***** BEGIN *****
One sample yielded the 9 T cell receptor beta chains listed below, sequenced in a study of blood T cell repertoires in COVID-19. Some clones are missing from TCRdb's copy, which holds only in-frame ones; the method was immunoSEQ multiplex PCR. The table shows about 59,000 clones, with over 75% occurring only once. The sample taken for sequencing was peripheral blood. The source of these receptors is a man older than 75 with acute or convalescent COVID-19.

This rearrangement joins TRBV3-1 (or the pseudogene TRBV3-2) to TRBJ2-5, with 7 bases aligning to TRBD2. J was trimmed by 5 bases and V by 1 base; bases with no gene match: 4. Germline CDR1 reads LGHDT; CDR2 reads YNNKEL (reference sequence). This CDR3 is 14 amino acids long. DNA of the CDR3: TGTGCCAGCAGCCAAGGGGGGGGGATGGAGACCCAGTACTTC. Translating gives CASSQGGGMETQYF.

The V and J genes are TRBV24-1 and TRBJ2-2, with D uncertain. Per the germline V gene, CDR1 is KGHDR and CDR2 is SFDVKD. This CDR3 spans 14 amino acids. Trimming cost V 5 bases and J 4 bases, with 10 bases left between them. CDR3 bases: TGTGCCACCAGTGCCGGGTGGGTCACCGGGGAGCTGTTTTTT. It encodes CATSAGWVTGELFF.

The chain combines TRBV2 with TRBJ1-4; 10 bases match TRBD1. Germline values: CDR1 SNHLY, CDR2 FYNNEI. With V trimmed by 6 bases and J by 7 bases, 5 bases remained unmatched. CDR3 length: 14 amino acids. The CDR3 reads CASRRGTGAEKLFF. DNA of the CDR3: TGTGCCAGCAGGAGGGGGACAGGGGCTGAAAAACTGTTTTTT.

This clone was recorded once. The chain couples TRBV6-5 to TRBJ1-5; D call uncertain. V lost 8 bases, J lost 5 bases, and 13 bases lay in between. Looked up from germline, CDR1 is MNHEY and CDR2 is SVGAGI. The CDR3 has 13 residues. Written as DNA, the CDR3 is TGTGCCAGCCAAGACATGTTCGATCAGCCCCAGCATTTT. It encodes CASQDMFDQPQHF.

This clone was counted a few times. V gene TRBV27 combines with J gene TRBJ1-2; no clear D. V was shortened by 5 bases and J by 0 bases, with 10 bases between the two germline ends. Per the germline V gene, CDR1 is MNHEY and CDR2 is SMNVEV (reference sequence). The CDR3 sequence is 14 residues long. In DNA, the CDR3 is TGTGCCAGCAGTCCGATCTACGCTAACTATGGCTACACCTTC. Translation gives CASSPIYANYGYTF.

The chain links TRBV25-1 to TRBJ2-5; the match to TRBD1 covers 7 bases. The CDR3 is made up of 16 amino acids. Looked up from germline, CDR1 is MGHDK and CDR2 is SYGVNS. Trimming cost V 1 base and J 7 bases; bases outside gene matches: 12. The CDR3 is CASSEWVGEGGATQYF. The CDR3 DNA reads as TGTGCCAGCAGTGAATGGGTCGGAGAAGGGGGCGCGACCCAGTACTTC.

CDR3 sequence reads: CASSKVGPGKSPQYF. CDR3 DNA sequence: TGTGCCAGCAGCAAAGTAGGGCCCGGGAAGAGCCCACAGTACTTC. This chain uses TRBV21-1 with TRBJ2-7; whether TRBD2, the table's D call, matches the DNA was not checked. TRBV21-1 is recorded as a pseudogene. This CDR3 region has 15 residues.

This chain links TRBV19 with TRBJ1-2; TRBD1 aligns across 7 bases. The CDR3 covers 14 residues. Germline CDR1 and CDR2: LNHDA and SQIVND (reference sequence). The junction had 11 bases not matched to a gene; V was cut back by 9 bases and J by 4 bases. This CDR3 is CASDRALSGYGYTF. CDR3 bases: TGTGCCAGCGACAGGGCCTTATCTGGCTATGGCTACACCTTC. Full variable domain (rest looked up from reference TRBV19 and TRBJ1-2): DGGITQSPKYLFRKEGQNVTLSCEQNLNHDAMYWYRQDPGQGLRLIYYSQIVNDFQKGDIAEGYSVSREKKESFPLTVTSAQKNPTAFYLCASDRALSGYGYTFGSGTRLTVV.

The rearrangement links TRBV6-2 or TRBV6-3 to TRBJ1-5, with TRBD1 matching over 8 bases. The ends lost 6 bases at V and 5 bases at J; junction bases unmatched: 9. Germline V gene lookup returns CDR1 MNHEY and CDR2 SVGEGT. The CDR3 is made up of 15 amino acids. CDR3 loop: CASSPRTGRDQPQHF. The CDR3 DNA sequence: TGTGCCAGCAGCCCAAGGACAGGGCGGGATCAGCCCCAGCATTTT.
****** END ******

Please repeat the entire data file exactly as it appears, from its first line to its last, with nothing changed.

One sample yielded the 9 T cell receptor beta chains listed below, sequenced in a study of blood T cell repertoires in COVID-19. Some clones are missing from TCRdb's copy, which holds only in-frame ones; the method was immunoSEQ multiplex PCR. The table shows about 59,000 clones, with over 75% occurring only once. The sample taken for sequencing was peripheral blood. The source of these receptors is a man older than 75 with acute or convalescent COVID-19.

This rearrangement joins TRBV3-1 (or the pseudogene TRBV3-2) to TRBJ2-5, with 7 bases aligning to TRBD2. J was trimmed by 5 bases and V by 1 base; bases with no gene match: 4. Germline CDR1 reads LGHDT; CDR2 reads YNNKEL (reference sequence). This CDR3 is 14 amino acids long. DNA of the CDR3: TGTGCCAGCAGCCAAGGGGGGGGGATGGAGACCCAGTACTTC. Translating gives CASSQGGGMETQYF.

The V and J genes are TRBV24-1 and TRBJ2-2, with D uncertain. Per the germline V gene, CDR1 is KGHDR and CDR2 is SFDVKD. This CDR3 spans 14 amino acids. Trimming cost V 5 bases and J 4 bases, with 10 bases left between them. CDR3 bases: TGTGCCACCAGTGCCGGGTGGGTCACCGGGGAGCTGTTTTTT. It encodes CATSAGWVTGELFF.

The chain combines TRBV2 with TRBJ1-4; 10 bases match TRBD1. Germline values: CDR1 SNHLY, CDR2 FYNNEI. With V trimmed by 6 bases and J by 7 bases, 5 bases remained unmatched. CDR3 length: 14 amino acids. The CDR3 reads CASRRGTGAEKLFF. DNA of the CDR3: TGTGCCAGCAGGAGGGGGACAGGGGCTGAAAAACTGTTTTTT.

This clone was recorded once. The chain couples TRBV6-5 to TRBJ1-5; D call uncertain. V lost 8 bases, J lost 5 bases, and 13 bases lay in between. Looked up from germline, CDR1 is MNHEY and CDR2 is SVGAGI. The CDR3 has 13 residues. Written as DNA, the CDR3 is TGTGCCAGCCAAGACATGTTCGATCAGCCCCAGCATTTT. It encodes CASQDMFDQPQHF.

This clone was counted a few times. V gene TRBV27 combines with J gene TRBJ1-2; no clear D. V was shortened by 5 bases and J by 0 bases, with 10 bases between the two germline ends. Per the germline V gene, CDR1 is MNHEY and CDR2 is SMNVEV (reference sequence). The CDR3 sequence is 14 residues long. In DNA, the CDR3 is TGTGCCAGCAGTCCGATCTACGCTAACTATGGCTACACCTTC. Translation gives CASSPIYANYGYTF.

The chain links TRBV25-1 to TRBJ2-5; the match to TRBD1 covers 7 bases. The CDR3 is made up of 16 amino acids. Looked up from germline, CDR1 is MGHDK and CDR2 is SYGVNS. Trimming cost V 1 base and J 7 bases; bases outside gene matches: 12. The CDR3 is CASSEWVGEGGATQYF. The CDR3 DNA reads as TGTGCCAGCAGTGAATGGGTCGGAGAAGGGGGCGCGACCCAGTACTTC.

CDR3 sequence reads: CASSKVGPGKSPQYF. CDR3 DNA sequence: TGTGCCAGCAGCAAAGTAGGGCCCGGGAAGAGCCCACAGTACTTC. This chain uses TRBV21-1 with TRBJ2-7; whether TRBD2, the table's D call, matches the DNA was not checked. TRBV21-1 is recorded as a pseudogene. This CDR3 region has 15 residues.

This chain links TRBV19 with TRBJ1-2; TRBD1 aligns across 7 bases. The CDR3 covers 14 residues. Germline CDR1 and CDR2: LNHDA and SQIVND (reference sequence). The junction had 11 bases not matched to a gene; V was cut back by 9 bases and J by 4 bases. This CDR3 is CASDRALSGYGYTF. CDR3 bases: TGTGCCAGCGACAGGGCCTTATCTGGCTATGGCTACACCTTC. Full variable domain (rest looked up from reference TRBV19 and TRBJ1-2): DGGITQSPKYLFRKEGQNVTLSCEQNLNHDAMYWYRQDPGQGLRLIYYSQIVNDFQKGDIAEGYSVSREKKESFPLTVTSAQKNPTAFYLCASDRALSGYGYTFGSGTRLTVV.

The rearrangement links TRBV6-2 or TRBV6-3 to TRBJ1-5, with TRBD1 matching over 8 bases. The ends lost 6 bases at V and 5 bases at J; junction bases unmatched: 9. Germline V gene lookup returns CDR1 MNHEY and CDR2 SVGEGT. The CDR3 is made up of 15 amino acids. CDR3 loop: CASSPRTGRDQPQHF. The CDR3 DNA sequence: TGTGCCAGCAGCCCAAGGACAGGGCGGGATCAGCCCCAGCATTTT.